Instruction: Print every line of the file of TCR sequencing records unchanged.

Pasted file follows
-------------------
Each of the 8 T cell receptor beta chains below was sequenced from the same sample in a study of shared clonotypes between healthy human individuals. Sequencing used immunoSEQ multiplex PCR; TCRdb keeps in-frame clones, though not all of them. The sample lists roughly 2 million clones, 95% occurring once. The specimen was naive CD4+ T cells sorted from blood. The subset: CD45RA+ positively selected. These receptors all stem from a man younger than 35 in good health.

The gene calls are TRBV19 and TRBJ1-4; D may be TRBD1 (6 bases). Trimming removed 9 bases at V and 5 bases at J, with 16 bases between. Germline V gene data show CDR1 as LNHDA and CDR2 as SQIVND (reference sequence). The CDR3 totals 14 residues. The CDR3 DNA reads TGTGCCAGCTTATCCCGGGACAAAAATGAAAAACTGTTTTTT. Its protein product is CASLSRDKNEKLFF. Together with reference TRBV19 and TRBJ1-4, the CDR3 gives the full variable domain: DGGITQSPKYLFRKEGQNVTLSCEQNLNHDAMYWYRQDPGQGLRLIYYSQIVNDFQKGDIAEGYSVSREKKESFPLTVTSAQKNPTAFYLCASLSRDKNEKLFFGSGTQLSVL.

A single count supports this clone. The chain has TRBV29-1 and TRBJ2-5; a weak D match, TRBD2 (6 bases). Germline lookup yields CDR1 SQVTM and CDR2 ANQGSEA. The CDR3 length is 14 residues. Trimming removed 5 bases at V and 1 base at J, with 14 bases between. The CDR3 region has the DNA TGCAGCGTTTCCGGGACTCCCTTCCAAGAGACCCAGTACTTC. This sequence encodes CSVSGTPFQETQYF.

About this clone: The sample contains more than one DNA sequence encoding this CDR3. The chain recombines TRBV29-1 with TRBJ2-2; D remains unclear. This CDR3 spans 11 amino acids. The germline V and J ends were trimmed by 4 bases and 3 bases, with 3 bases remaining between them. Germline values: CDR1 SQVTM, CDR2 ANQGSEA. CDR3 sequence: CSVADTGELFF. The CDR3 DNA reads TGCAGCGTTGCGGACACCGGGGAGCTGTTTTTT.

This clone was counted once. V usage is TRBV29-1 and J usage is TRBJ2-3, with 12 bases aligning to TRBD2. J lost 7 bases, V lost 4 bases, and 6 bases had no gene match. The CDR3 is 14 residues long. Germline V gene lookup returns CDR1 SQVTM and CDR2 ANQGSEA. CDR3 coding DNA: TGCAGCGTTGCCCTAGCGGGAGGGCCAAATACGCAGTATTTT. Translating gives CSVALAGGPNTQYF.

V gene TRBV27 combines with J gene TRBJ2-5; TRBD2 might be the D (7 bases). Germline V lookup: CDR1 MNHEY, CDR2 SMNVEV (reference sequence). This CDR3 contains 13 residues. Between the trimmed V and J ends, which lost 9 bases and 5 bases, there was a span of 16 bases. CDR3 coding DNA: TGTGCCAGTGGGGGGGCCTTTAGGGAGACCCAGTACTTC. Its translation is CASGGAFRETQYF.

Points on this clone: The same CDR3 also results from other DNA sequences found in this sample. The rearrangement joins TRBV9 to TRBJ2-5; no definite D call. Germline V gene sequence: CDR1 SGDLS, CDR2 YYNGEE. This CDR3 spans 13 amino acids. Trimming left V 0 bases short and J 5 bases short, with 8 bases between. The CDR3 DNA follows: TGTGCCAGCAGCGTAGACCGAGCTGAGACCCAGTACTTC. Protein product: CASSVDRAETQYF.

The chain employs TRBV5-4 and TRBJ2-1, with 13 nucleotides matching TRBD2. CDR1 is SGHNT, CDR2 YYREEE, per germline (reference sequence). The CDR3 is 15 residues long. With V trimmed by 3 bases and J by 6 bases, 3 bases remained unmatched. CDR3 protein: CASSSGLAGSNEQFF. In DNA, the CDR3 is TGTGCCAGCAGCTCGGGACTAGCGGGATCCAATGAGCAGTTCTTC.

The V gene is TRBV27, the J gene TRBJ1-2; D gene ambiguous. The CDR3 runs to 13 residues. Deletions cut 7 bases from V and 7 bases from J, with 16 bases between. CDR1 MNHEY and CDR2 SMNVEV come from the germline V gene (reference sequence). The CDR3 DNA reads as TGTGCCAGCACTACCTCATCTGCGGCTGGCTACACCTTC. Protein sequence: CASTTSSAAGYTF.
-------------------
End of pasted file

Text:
Each of the 8 T cell receptor beta chains below was sequenced from the same sample in a study of shared clonotypes between healthy human individuals. Sequencing used immunoSEQ multiplex PCR; TCRdb keeps in-frame clones, though not all of them. The sample lists roughly 2 million clones, 95% occurring once. The specimen was naive CD4+ T cells sorted from blood. The subset: CD45RA+ positively selected. These receptors all stem from a man younger than 35 in good health.

The gene calls are TRBV19 and TRBJ1-4; D may be TRBD1 (6 bases). Trimming removed 9 bases at V and 5 bases at J, with 16 bases between. Germline V gene data show CDR1 as LNHDA and CDR2 as SQIVND (reference sequence). The CDR3 totals 14 residues. The CDR3 DNA reads TGTGCCAGCTTATCCCGGGACAAAAATGAAAAACTGTTTTTT. Its protein product is CASLSRDKNEKLFF. Together with reference TRBV19 and TRBJ1-4, the CDR3 gives the full variable domain: DGGITQSPKYLFRKEGQNVTLSCEQNLNHDAMYWYRQDPGQGLRLIYYSQIVNDFQKGDIAEGYSVSREKKESFPLTVTSAQKNPTAFYLCASLSRDKNEKLFFGSGTQLSVL.

A single count supports this clone. The chain has TRBV29-1 and TRBJ2-5; a weak D match, TRBD2 (6 bases). Germline lookup yields CDR1 SQVTM and CDR2 ANQGSEA. The CDR3 length is 14 residues. Trimming removed 5 bases at V and 1 base at J, with 14 bases between. The CDR3 region has the DNA TGCAGCGTTTCCGGGACTCCCTTCCAAGAGACCCAGTACTTC. This sequence encodes CSVSGTPFQETQYF.

About this clone: The sample contains more than one DNA sequence encoding this CDR3. The chain recombines TRBV29-1 with TRBJ2-2; D remains unclear. This CDR3 spans 11 amino acids. The germline V and J ends were trimmed by 4 bases and 3 bases, with 3 bases remaining between them. Germline values: CDR1 SQVTM, CDR2 ANQGSEA. CDR3 sequence: CSVADTGELFF. The CDR3 DNA reads TGCAGCGTTGCGGACACCGGGGAGCTGTTTTTT.

This clone was counted once. V usage is TRBV29-1 and J usage is TRBJ2-3, with 12 bases aligning to TRBD2. J lost 7 bases, V lost 4 bases, and 6 bases had no gene match. The CDR3 is 14 residues long. Germline V gene lookup returns CDR1 SQVTM and CDR2 ANQGSEA. CDR3 coding DNA: TGCAGCGTTGCCCTAGCGGGAGGGCCAAATACGCAGTATTTT. Translating gives CSVALAGGPNTQYF.

V gene TRBV27 combines with J gene TRBJ2-5; TRBD2 might be the D (7 bases). Germline V lookup: CDR1 MNHEY, CDR2 SMNVEV (reference sequence). This CDR3 contains 13 residues. Between the trimmed V and J ends, which lost 9 bases and 5 bases, there was a span of 16 bases. CDR3 coding DNA: TGTGCCAGTGGGGGGGCCTTTAGGGAGACCCAGTACTTC. Its translation is CASGGAFRETQYF.

Points on this clone: The same CDR3 also results from other DNA sequences found in this sample. The rearrangement joins TRBV9 to TRBJ2-5; no definite D call. Germline V gene sequence: CDR1 SGDLS, CDR2 YYNGEE. This CDR3 spans 13 amino acids. Trimming left V 0 bases short and J 5 bases short, with 8 bases between. The CDR3 DNA follows: TGTGCCAGCAGCGTAGACCGAGCTGAGACCCAGTACTTC. Protein product: CASSVDRAETQYF.

The chain employs TRBV5-4 and TRBJ2-1, with 13 nucleotides matching TRBD2. CDR1 is SGHNT, CDR2 YYREEE, per germline (reference sequence). The CDR3 is 15 residues long. With V trimmed by 3 bases and J by 6 bases, 3 bases remained unmatched. CDR3 protein: CASSSGLAGSNEQFF. In DNA, the CDR3 is TGTGCCAGCAGCTCGGGACTAGCGGGATCCAATGAGCAGTTCTTC.

The V gene is TRBV27, the J gene TRBJ1-2; D gene ambiguous. The CDR3 runs to 13 residues. Deletions cut 7 bases from V and 7 bases from J, with 16 bases between. CDR1 MNHEY and CDR2 SMNVEV come from the germline V gene (reference sequence). The CDR3 DNA reads as TGTGCCAGCACTACCTCATCTGCGGCTGGCTACACCTTC. Protein sequence: CASTTSSAAGYTF.